As for Nahiri, so far the Modern metagame has no room for her to shine, as most decks in the format like Five-Color Humans, Affinity, Burn, and Storm are just too fast. Previously, I suggested buying copies when the price dropped to 3.5 tickets each – and I still think the same right now.
Planeswalkers are comparatively easy for speculation because they usually show their Eternal value while they're still kicking around in Standard. Yet, we can still count on people selling their copies en masse prior to rotation.. Most walkers that falls in this category are below four man, with other good examples besides Liliana and Nahiri behing Jace, Vryn's Prodigy and Chandra, Torch of Defiance.
Lets look at some other creatures that I've mentioned previously to see how they performed lately.
Kalitas, Traitor of Ghet was about 8 tickets when I discussed the card, and I suggested buying copies when they fell to 4 tickets each. We can see from the graph that the price fell to about 5 tickets in September and has maintained that price since. After observing the graph for about two months, I think this card is not likely to go up in price at any point soon. The format is very fast and decks that would lose to this card (like Melira/Anafenza combo and Dredge) are no longer the deck to beat anymore. If you are holding bunch of Kalitas, its time to decide whether you want to keep them for the long run or to free up the tickets for other specs.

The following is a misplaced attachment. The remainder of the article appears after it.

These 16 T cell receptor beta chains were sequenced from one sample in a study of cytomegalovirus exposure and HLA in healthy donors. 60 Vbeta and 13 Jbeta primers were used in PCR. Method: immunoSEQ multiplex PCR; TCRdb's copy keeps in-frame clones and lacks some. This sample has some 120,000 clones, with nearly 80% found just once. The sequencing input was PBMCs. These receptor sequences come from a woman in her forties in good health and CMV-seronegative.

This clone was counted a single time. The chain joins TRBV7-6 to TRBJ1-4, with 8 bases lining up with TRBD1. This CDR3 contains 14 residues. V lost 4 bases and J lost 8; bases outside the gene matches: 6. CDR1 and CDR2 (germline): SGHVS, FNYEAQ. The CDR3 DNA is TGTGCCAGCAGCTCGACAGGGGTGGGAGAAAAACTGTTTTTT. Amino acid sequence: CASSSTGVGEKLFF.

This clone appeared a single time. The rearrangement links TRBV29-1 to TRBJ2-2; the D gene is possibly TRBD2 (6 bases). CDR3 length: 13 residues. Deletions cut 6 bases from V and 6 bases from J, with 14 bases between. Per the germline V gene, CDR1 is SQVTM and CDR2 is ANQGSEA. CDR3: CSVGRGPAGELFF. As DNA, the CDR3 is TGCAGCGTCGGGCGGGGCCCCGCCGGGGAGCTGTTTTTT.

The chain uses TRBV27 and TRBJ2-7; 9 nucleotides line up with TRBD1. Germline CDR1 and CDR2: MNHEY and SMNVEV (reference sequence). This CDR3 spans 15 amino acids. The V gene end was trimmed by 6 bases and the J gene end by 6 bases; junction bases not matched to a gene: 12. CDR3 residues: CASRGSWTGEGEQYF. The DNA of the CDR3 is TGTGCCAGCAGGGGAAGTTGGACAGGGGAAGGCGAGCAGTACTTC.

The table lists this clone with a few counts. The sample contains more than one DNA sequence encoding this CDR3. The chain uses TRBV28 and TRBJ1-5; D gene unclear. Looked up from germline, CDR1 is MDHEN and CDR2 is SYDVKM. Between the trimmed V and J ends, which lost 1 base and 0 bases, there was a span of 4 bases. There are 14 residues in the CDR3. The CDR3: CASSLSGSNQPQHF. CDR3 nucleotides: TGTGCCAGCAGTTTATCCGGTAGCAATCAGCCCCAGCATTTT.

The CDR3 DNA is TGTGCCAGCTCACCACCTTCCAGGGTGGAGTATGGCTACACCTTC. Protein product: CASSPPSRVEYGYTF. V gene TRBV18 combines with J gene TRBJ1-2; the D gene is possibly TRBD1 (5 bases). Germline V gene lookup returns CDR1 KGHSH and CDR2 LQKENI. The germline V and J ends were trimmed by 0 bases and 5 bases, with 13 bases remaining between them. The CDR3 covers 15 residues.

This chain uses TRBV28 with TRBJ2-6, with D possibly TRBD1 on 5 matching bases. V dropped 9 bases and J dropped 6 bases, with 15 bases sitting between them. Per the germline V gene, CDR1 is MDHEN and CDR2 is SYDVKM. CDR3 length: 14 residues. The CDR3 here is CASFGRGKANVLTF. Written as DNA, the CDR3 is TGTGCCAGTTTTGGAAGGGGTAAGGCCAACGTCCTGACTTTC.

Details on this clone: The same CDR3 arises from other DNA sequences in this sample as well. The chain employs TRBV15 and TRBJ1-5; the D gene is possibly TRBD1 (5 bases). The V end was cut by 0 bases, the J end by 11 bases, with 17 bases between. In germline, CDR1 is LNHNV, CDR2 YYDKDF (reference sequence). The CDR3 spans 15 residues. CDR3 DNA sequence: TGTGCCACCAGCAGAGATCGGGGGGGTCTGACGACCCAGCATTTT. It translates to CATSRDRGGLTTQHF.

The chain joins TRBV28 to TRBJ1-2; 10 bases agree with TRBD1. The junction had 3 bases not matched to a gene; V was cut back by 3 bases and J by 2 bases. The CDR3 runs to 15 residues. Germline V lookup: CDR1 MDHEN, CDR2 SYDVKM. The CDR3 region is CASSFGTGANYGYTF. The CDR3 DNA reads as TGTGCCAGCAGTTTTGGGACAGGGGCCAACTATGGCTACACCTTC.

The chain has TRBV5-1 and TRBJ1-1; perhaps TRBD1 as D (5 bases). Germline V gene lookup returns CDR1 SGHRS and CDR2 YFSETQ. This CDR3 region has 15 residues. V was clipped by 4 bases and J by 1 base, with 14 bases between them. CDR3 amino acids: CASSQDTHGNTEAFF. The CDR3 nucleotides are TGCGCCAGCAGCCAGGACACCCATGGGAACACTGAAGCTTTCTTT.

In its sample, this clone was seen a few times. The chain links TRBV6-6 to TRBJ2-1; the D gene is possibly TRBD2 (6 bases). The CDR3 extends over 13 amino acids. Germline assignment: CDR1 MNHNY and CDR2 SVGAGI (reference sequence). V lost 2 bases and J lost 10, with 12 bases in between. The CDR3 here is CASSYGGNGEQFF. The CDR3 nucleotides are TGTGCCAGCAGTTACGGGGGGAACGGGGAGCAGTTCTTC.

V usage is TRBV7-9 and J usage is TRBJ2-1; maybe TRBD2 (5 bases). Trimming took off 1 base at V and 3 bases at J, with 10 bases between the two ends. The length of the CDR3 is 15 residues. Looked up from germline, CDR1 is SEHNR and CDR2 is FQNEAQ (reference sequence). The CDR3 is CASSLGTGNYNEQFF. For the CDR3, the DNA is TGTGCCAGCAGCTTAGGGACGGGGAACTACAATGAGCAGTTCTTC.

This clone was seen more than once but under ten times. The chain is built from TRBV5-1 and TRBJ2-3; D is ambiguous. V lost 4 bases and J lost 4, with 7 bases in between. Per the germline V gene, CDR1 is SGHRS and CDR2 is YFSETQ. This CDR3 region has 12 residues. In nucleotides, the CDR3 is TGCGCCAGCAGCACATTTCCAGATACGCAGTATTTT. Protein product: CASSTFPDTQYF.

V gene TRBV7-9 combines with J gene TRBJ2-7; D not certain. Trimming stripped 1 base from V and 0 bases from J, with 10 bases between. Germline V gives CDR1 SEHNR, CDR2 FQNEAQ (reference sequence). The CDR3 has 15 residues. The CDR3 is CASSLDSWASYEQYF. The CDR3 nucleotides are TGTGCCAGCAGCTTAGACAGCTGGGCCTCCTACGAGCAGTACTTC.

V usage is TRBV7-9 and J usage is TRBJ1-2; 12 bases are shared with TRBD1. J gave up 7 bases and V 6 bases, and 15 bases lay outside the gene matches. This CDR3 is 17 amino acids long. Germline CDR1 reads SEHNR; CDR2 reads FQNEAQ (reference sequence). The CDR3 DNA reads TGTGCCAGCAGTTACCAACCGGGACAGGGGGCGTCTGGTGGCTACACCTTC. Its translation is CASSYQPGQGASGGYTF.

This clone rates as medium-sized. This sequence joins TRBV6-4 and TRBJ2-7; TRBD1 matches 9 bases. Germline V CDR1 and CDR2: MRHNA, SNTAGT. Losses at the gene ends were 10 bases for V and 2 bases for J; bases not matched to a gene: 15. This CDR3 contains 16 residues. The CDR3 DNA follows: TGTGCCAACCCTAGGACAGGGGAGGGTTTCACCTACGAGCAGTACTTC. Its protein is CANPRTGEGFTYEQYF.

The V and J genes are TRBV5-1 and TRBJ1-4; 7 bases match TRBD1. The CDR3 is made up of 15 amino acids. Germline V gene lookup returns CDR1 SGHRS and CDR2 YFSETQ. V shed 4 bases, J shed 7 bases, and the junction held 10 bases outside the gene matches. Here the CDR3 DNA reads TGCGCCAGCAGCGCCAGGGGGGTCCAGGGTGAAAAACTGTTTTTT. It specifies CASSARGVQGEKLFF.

Spell Queller reached its absolute bottom in terms of price in early September. If you played along with this speculation, you should have cashed them out when the Modern Jeskai Tempo deck suddenly became very good online. Good creatures have a higher chance overall to increase in price, because almost all decks need creatures as finishers. Thus, for future rotations, I intend to aim for quality creatures I expect to be widely played after rotation.